Much social science analysis of scientific uncertainty in public science views it as a socially constructed phenomenon, where it depends less upon a particular state of scientific research (what scientists are certain and uncertain of) and more upon contextual factors, the actors involved, and the meanings attached to scientific claims. Scientific uncertainty is often emergent in public science, both in the sense that the boundary between what is certain and uncertain can be managed and manipulated by powerful actors and in the sense that as scientific knowledge confronts diverse public norms, values, local knowledges, and interests new areas of uncertainty emerge. Scientific uncertainty may emerge as a consequence of social conflict rather than being its cause. In public science scientific uncertainty can be interpreted as a normal state of affairs and, in the long run, may not be that detrimental to solving societal problems if it opens up new avenues and pathways for thinking about solutions. Of course, the presence of scientific uncertainty can also be used to legitimate inaction.
Michael Chouinard and Daniel Cronn-Mills
The words speech and debate hold a variety of connotations. For some, they refer to the dissemination or exchange of ideas in a general sense, while others will be more familiar with speech and debate as co-curricular activities, commonly referred to using the umbrella term forensics. Not to be confused with the modern understanding of forensic science, the term forensics stems from the Latin forensis, which relates to assembly in public forums. Forensic programs can be found at a broad range of secondary and post-secondary institutions. Students prepare speeches, performances, or arguments for tournaments where they can win individual and team awards. Despite the individual nature of many speech and debate events, teams play a vital role in forensics. In fact, numerous studies have indicated critical thinking is a necessary component to succeed in our fast-paced society. According to Allen, Berkowitz, Hunt, and Louden, education in communication enhances critical thinking by 44%. Forensics involvement is the activity most identified for advancing critical thinking abilities. Both in and out of competition, team membership is widely understood to be a key component of forensic participation.
In many ways, speech and debate serve as laboratories for the study of small groups. For scholars of group dynamics and intergroup communication, forensics provides a plethora of avenues for exploration, related to such key group concepts as integration, group identity, team culture, conflict management, leadership, administration, and competition. The competitive nature of forensics plays a vital role in shaping the activity, and contributes to a unique opportunity for the study of groups. While some scholars (such as Burnett, Brand, Meister, Wood, and Rowland-Morin) perceive tension between the competitive and educational objectives of the activity, others remain adamant that much education comes through competition, and as such, the two are harmonious rather than dissonant ideals. Both philosophies acknowledge the important role of competition in forensics. For scholars of group communication, the features of competitive speech and debate teams make them unique and insightful subjects for examination.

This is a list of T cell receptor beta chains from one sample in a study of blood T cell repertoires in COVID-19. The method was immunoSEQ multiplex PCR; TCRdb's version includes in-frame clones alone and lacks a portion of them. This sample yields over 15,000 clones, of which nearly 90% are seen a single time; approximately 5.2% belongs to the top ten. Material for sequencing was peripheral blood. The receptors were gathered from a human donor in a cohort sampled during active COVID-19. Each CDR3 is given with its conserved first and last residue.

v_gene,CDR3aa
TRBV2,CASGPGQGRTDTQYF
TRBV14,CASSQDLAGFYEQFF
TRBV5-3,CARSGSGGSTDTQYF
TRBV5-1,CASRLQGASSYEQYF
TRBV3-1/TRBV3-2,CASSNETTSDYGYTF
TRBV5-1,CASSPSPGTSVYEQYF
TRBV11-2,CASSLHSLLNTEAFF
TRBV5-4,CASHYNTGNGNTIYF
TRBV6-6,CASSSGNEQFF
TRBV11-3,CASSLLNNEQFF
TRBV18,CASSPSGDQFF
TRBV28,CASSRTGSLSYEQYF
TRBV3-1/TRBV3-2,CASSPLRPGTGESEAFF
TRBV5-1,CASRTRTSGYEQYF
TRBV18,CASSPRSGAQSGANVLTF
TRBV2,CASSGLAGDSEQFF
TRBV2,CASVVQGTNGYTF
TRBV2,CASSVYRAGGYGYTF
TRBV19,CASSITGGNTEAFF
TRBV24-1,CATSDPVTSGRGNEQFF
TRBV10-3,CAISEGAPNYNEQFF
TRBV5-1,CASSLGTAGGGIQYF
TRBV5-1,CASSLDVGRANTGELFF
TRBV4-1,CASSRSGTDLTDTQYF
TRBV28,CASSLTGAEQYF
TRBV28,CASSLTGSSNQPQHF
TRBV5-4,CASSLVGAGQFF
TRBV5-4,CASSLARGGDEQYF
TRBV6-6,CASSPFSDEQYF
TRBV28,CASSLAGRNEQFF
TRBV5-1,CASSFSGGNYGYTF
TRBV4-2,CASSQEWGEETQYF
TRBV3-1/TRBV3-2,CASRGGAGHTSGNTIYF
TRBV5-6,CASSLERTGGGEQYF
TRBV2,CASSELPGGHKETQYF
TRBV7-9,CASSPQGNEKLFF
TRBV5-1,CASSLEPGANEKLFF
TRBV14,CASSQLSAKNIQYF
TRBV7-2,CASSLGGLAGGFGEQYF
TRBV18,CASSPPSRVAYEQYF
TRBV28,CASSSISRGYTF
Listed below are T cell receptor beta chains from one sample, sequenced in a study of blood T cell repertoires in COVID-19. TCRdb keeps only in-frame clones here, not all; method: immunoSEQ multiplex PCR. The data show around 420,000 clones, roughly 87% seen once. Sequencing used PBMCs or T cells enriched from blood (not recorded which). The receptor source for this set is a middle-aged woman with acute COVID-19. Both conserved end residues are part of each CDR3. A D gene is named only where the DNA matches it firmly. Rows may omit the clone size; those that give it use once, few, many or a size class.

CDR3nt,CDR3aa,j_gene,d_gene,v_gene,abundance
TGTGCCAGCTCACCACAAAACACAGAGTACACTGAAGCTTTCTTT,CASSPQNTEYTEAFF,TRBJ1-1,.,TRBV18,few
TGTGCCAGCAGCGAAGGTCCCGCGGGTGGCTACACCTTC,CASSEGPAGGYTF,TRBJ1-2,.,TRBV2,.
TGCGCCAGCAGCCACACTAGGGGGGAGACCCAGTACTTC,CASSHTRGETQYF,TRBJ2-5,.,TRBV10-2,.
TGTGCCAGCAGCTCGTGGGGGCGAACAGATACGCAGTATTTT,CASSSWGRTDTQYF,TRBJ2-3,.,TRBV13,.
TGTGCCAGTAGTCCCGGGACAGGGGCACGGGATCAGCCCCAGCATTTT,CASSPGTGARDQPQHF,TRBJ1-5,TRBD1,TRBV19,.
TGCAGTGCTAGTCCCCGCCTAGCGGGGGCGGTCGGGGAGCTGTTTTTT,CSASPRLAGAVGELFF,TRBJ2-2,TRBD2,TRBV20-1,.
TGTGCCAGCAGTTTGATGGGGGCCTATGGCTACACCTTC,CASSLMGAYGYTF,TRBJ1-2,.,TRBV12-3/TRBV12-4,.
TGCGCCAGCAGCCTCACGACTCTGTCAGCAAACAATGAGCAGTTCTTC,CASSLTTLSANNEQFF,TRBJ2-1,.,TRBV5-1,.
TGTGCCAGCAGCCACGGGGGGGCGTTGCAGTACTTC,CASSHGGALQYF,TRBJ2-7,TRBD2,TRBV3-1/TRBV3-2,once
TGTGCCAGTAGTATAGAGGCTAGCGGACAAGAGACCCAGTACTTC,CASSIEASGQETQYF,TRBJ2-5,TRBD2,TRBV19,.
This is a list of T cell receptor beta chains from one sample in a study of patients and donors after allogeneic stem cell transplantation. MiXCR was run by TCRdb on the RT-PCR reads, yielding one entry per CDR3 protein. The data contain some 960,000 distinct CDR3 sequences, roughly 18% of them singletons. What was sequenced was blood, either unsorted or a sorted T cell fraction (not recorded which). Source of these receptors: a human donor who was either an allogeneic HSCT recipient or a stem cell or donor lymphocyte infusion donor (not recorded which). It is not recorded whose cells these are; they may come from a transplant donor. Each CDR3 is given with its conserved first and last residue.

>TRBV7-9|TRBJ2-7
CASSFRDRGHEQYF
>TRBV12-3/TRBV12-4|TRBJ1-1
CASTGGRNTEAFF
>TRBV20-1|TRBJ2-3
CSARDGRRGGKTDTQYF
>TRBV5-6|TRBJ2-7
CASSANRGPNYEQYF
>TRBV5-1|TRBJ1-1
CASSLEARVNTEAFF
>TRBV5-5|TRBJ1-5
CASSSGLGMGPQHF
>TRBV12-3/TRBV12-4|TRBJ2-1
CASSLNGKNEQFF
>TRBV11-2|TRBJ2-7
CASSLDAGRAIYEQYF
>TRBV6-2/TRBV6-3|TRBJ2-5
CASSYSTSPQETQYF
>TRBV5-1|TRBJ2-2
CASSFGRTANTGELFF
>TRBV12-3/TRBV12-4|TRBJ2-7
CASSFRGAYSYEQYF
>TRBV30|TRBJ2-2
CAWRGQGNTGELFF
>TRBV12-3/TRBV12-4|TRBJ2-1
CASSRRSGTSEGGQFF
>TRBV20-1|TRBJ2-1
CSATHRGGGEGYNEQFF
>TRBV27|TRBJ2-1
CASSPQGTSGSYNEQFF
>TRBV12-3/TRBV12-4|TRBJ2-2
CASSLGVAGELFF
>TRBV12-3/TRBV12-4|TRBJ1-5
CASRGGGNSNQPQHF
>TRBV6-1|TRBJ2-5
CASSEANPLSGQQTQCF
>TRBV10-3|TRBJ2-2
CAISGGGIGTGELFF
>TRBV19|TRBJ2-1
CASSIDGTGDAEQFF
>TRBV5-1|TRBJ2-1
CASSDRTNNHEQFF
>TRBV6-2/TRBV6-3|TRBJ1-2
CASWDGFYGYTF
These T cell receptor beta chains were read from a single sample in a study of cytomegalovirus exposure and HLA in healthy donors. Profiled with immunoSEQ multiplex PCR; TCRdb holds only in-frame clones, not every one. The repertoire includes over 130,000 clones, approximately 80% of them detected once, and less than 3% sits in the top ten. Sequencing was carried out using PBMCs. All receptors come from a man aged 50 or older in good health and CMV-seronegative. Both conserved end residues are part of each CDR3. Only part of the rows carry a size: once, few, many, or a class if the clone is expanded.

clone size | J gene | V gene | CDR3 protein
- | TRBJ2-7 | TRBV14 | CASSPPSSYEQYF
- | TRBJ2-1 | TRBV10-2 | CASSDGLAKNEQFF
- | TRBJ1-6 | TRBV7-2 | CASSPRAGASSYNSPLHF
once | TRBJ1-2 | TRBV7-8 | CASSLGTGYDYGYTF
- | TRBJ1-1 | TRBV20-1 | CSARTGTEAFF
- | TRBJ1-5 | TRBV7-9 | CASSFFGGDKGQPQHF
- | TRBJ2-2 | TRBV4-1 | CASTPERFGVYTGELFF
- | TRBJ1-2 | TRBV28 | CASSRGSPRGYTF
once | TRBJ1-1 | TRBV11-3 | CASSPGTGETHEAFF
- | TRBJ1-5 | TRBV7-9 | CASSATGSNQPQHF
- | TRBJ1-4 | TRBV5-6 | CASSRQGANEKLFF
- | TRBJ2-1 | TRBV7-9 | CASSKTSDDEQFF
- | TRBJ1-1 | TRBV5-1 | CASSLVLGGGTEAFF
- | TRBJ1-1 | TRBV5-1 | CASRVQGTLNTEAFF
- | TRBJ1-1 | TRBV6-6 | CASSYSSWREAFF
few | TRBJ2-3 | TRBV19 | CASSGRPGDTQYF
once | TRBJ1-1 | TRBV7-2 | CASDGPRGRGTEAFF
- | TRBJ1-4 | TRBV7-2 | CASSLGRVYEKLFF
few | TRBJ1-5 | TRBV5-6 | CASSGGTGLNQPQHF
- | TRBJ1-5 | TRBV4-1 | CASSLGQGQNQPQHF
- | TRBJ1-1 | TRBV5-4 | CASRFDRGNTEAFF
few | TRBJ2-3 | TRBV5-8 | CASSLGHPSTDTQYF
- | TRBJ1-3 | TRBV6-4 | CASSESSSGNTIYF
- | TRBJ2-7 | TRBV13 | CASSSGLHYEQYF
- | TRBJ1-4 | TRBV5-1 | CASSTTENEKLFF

Kami J. Silk and Daniel Totzkay
The Breast Cancer and Environment Research Program (BCERP) is a transdisciplinary program of research created to investigate environmental exposures and their relationship to breast cancer with a particular focus on puberty as a potential window of increased susceptibility to environmental exposures. A transdisciplinary approach has a strong focus on translating scientific findings into usable health practices as well as health prevention messages so that current research informs practice as well as communication to the lay public. BCERP engaged in communication science to develop health messages for lay audiences, health professionals, and outreach organizations. The precautionary principle, used as a primary guide in regards to message translation and dissemination, yields a useful discussion of the BCERP organizational structure. An exploration of formative communication science efforts in BCERP, areas of sensitivity for creating BCERP messages, and resources created for BCERP toolkits serves to illustrate and describe this one approach to designing health and risk messages.